|Publication number||US6085581 A|
|Application number||US 09/195,565|
|Publication date||Jul 11, 2000|
|Filing date||Nov 18, 1998|
|Priority date||Nov 18, 1998|
|Publication number||09195565, 195565, US 6085581 A, US 6085581A, US-A-6085581, US6085581 A, US6085581A|
|Inventors||Gary D. Jones, Jack E. Houston, Kenneth T. Gillen|
|Original Assignee||Sandia Corporation|
|Export Citation||BiBTeX, EndNote, RefMan|
|Patent Citations (10), Non-Patent Citations (4), Referenced by (12), Classifications (14), Legal Events (7)|
|External Links: USPTO, USPTO Assignment, Espacenet|
The United States Government has rights in this invention pursuant to Department of Energy Contract No. DE-AC04-94AL85000 with Sandia Corporation.
Although a microscope may provide a very clear image of a very small portion of a surface, utilization of the microscope often requires the operator to be certain which small portion of the surface is being imaged. For optical microscopes, the operator may utilize a plurality of magnifications whereby the lowest magnification enables the desired area to be located, and the highest magnification enables that area to be closely observed. However, modern force microscopes, such as the atomic force microscope (AFM) and the interfacial force microscope (IFM), systematically move a very small probe over a surface and use a computer to produce an image representative of micron-level movement of the probe. Such devices are not capable of giving a low magnification view of the area under observation, and their probe tip is too small to observe with the naked eye or high magnification optical microscopes. If the tip position is not accurately determined, the location of the area under observation is not accurately determined. Other techniques must be used for the proper placement of such microscopes.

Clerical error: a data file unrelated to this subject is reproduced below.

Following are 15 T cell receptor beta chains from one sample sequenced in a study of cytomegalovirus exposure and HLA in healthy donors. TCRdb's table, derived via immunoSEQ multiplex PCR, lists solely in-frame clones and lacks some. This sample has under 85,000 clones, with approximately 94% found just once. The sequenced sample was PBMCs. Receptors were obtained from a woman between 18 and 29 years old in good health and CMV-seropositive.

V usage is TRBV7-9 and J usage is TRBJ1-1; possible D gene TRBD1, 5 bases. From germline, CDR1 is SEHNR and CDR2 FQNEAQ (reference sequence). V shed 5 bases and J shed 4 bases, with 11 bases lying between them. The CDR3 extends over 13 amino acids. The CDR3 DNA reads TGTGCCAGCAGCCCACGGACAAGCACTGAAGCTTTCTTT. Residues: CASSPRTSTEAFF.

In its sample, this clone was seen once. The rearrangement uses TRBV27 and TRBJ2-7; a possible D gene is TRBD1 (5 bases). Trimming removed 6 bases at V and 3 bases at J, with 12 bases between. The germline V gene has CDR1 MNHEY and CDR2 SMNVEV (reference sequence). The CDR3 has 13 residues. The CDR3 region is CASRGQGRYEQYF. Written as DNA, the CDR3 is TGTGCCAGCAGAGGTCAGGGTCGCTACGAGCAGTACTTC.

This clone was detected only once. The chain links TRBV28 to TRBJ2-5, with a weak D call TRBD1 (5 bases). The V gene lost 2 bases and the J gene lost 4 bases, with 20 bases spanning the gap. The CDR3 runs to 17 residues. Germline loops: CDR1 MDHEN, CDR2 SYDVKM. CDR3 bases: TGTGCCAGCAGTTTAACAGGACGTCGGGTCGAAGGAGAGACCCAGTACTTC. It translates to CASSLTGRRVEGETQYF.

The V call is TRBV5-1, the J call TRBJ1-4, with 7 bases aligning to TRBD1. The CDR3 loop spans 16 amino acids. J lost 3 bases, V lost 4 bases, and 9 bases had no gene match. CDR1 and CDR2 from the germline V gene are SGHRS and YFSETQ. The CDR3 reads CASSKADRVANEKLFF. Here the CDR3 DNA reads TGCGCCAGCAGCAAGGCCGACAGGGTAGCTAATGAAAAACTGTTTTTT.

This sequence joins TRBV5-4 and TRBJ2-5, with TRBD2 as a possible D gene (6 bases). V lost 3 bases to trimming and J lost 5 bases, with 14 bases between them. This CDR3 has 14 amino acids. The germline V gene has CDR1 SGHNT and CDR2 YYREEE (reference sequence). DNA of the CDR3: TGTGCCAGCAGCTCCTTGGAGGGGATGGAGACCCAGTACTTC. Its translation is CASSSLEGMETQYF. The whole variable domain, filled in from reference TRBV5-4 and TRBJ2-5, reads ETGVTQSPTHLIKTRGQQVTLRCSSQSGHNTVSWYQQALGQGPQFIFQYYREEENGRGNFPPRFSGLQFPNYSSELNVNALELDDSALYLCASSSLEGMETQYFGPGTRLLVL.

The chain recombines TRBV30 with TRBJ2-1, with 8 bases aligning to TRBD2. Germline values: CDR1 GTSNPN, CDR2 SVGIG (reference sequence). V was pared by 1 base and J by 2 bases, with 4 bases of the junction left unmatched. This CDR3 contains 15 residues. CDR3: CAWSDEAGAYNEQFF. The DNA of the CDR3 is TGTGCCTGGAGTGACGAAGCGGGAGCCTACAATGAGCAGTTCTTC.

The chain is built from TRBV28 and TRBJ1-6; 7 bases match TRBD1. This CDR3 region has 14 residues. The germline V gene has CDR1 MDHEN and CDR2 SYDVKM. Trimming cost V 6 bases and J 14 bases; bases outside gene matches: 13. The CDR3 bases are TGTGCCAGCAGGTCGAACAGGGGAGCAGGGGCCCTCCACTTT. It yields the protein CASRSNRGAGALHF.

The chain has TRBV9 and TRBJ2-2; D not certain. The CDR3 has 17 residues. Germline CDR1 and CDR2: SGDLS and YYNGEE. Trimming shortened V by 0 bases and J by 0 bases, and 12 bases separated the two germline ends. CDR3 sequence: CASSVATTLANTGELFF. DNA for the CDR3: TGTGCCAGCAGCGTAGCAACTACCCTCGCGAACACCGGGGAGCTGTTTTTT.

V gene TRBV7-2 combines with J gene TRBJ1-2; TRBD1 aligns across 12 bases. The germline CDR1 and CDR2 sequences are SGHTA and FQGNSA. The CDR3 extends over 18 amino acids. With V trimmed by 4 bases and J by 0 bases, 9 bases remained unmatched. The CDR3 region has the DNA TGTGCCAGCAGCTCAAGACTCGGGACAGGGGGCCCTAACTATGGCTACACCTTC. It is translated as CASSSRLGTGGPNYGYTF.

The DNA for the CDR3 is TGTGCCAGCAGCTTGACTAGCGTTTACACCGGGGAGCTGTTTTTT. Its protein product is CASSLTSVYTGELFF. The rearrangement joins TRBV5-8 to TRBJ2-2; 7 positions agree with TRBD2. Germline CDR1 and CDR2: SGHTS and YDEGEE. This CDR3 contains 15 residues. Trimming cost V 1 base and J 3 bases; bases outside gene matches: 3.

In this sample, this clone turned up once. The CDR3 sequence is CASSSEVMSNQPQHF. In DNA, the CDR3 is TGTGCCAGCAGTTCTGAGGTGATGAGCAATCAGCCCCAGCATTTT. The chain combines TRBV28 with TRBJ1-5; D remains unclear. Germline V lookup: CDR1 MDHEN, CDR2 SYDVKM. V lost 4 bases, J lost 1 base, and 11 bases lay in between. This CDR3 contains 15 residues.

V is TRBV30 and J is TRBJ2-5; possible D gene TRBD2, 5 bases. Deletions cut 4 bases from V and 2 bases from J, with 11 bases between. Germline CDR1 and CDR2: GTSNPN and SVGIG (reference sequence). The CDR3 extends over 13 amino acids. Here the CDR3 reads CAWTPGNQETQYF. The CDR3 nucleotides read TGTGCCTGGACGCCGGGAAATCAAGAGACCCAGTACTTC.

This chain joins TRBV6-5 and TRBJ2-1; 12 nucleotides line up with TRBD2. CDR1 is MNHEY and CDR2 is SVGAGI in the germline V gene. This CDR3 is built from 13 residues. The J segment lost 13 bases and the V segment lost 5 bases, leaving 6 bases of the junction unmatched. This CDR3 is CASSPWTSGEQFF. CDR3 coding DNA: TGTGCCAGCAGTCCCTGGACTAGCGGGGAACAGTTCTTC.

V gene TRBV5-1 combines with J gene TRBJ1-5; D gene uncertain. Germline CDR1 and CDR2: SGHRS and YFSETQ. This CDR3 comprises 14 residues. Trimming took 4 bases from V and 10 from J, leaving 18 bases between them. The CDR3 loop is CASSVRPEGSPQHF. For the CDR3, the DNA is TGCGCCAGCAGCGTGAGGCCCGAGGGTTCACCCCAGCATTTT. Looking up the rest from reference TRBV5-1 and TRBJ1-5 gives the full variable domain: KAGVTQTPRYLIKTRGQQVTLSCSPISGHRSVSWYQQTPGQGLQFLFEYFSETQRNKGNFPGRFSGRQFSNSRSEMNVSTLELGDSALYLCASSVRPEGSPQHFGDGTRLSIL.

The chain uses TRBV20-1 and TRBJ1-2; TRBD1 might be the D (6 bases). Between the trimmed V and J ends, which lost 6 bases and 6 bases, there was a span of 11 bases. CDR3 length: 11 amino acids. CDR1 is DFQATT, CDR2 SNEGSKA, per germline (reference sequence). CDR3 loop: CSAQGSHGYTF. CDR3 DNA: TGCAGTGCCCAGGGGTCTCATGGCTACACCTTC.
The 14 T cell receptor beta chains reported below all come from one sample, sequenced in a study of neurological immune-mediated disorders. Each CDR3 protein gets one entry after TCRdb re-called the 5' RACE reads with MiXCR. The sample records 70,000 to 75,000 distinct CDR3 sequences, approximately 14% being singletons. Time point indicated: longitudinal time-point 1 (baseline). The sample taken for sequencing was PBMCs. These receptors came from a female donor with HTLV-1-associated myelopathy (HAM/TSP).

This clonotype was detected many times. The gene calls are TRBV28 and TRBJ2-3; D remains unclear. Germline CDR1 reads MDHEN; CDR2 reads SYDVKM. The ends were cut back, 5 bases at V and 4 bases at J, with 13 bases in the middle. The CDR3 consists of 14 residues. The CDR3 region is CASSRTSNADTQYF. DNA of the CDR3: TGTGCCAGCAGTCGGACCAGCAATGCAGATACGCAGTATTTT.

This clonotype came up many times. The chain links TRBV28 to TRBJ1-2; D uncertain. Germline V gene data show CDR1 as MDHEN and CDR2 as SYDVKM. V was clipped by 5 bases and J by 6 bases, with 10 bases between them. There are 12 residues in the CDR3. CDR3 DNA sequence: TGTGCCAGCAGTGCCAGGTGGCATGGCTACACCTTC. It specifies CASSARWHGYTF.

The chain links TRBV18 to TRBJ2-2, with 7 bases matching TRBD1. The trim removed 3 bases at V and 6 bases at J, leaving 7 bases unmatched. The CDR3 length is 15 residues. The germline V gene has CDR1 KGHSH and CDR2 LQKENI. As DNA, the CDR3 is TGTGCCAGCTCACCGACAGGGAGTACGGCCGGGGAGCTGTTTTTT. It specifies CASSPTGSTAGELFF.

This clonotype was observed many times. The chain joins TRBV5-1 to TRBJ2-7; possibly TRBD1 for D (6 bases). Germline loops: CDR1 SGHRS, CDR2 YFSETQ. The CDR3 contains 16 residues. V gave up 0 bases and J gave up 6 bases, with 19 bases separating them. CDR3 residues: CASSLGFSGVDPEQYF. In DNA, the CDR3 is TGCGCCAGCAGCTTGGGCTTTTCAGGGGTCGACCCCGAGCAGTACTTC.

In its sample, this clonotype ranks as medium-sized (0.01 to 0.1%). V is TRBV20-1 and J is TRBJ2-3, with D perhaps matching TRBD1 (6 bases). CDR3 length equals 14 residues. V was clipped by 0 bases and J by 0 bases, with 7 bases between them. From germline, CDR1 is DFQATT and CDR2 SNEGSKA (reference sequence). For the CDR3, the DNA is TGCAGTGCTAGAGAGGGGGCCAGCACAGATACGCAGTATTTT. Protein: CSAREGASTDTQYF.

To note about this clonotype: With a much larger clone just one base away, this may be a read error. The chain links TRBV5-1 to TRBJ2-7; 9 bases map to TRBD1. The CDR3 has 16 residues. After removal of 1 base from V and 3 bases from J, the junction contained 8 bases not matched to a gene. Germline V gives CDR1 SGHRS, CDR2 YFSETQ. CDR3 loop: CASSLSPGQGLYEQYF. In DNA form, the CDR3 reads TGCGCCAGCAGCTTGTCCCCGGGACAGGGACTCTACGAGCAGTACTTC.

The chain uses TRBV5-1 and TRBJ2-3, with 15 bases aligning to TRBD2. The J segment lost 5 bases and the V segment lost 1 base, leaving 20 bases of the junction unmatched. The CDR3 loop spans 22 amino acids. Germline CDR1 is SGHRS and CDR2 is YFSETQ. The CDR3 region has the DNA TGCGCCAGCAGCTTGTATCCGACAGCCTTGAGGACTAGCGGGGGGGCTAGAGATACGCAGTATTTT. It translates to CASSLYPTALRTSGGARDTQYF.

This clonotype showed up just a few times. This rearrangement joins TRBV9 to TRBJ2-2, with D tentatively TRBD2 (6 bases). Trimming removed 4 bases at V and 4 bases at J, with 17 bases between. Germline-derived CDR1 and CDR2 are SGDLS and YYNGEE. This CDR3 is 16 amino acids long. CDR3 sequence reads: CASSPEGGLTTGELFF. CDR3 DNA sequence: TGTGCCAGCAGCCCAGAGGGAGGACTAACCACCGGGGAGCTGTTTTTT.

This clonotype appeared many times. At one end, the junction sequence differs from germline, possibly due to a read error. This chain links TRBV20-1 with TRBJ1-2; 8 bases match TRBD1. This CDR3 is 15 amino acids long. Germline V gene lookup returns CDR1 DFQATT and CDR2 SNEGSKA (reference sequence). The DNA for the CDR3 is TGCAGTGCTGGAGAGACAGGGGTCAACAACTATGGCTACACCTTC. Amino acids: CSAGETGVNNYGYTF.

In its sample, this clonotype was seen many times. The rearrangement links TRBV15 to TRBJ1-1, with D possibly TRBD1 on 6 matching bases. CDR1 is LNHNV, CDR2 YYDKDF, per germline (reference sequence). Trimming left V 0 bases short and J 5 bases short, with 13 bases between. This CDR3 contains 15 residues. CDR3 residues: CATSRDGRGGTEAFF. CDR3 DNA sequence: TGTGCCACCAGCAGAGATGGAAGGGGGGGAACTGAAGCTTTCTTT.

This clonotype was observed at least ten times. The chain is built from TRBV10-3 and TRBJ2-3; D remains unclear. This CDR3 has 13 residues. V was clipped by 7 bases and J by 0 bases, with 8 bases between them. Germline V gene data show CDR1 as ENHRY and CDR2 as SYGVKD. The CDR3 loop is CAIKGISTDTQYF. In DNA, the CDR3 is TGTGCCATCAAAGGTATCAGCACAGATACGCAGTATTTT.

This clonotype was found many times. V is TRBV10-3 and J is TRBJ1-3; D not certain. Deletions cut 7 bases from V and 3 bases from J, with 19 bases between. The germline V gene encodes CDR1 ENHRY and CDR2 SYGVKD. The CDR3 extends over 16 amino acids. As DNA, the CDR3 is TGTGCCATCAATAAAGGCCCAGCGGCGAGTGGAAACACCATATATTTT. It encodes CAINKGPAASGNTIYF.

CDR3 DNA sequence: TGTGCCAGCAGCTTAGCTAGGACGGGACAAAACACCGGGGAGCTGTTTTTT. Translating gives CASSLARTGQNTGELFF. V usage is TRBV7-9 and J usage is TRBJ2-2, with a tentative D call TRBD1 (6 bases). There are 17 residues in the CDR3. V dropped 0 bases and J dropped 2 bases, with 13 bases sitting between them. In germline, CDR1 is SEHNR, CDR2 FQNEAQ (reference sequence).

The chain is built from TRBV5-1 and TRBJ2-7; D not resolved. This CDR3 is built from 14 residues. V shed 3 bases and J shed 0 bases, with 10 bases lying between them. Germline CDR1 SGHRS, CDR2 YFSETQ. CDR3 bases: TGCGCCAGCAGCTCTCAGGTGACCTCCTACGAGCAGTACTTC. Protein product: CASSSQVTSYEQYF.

U.S. Pat. No. 5,650,614 of Yasutake et al discloses a system where an optical microscope is focused on a surface a distance from the probe of an AFM. The subject under test is placed under the optical microscope and examined at about 5× and then 50× so a bright spot can be centered in the optical axis. The subject is then translated the known distance between the microscopes so it is under the probe of the AFM. Aligning accuracy is stated to be on the order of 100 μm. The accuracy of this device depends on the accuracy with which the position of the probe is determined.
U.S. Pat. No. 5,689,063 of Fujiu et al. discloses another method for aligning AFM by having a specially designed AFM axially aligned with the objective lens of an optical microscope. This patent requires custom construction of both the force microscope and the optical microscope.
In accordance with this invention, a system is provided where a device having a very narrow field of view, such as a force microscope, may be very precisely located on a surface under test by providing a second device with a wider field of view, such as an optical microscope, that images an area which encompasses the field of view of the force microscope. The system is calibrated by first locating the unique characteristic of a test object with the force microscope, and then moving the optical microscope until it sees the same characteristic. The test object is then replaced with an object under test which is moved until the desired area is viewed by the optical microscope. The desired area is then viewed by the force microscope.
The present invention may comprise a method for positioning an area of interest relative to a first device, the method comprising the steps of placing a calibration object having an identifiable characteristic on a viewing stage on a platform; aligning the object with the first device; and producing an image of the identifiable characteristic with the first device. The object is then aligned with a second device and only the second device is moved until it produces an image of the identifiable characteristic that matches the image from the first device. The calibration object is then replaced on the viewing stage with a test object; and only the viewing stage is moved until the second device produces an image of the area of interest. The first device is then aligned with the object and an image of the area of interest is produced with the first device.